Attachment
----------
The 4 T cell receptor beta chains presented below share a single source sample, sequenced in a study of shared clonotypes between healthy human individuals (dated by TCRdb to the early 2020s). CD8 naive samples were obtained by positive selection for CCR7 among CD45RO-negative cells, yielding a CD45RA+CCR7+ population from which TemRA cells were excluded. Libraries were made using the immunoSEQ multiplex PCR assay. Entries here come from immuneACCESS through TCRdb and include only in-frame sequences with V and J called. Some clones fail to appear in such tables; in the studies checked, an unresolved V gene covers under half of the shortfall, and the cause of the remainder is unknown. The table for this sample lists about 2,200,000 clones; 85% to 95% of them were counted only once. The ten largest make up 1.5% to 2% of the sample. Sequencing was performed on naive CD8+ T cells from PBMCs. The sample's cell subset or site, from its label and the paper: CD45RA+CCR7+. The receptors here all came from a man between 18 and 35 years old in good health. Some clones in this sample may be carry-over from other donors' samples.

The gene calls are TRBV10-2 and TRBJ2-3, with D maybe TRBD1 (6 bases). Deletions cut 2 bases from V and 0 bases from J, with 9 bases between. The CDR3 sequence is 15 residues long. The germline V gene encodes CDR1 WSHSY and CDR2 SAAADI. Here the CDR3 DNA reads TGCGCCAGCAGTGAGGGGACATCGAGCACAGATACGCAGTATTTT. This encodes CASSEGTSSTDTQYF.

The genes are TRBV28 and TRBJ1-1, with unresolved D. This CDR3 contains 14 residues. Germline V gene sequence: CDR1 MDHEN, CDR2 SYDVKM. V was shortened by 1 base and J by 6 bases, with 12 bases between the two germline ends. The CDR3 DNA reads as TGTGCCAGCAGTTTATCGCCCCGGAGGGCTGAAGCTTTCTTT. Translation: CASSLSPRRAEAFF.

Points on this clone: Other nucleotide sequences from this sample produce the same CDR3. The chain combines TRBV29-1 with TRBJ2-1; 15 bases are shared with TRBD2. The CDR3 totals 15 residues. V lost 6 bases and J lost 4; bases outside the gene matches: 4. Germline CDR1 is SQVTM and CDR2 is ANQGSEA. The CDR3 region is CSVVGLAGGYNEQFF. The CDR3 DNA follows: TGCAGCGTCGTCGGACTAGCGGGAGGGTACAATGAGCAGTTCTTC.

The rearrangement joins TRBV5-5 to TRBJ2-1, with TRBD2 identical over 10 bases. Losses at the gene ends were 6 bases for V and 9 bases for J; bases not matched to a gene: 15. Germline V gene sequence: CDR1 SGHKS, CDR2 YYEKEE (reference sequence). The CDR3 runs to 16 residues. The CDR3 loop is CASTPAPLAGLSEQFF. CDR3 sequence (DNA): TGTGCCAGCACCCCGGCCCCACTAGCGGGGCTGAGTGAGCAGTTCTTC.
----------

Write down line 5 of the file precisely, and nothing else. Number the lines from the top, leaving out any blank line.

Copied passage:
The rearrangement joins TRBV5-5 to TRBJ2-1, with TRBD2 identical over 10 bases. Losses at the gene ends were 6 bases for V and 9 bases for J; bases not matched to a gene: 15. Germline V gene sequence: CDR1 SGHKS, CDR2 YYEKEE (reference sequence). The CDR3 runs to 16 residues. The CDR3 loop is CASTPAPLAGLSEQFF. CDR3 sequence (DNA): TGTGCCAGCACCCCGGCCCCACTAGCGGGGCTGAGTGAGCAGTTCTTC.